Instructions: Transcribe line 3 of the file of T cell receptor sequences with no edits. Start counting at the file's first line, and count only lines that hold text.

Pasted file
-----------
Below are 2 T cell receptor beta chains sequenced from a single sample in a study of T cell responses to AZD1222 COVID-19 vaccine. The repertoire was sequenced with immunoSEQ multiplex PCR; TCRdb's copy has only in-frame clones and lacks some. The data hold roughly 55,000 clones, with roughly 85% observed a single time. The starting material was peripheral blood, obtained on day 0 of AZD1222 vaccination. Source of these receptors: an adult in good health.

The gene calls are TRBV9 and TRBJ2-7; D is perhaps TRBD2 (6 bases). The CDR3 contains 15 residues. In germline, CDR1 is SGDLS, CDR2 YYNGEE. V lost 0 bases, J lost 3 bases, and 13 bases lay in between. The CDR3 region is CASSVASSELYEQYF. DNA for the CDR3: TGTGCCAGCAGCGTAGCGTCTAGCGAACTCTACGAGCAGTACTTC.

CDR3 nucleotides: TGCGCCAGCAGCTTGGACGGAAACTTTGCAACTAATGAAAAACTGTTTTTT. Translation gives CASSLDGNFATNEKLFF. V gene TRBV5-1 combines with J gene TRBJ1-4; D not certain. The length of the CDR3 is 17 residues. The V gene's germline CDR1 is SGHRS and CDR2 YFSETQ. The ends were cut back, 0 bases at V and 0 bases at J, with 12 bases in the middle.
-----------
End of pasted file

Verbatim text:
CDR3 nucleotides: TGCGCCAGCAGCTTGGACGGAAACTTTGCAACTAATGAAAAACTGTTTTTT. Translation gives CASSLDGNFATNEKLFF. V gene TRBV5-1 combines with J gene TRBJ1-4; D not certain. The length of the CDR3 is 17 residues. The V gene's germline CDR1 is SGHRS and CDR2 YFSETQ. The ends were cut back, 0 bases at V and 0 bases at J, with 12 bases in the middle.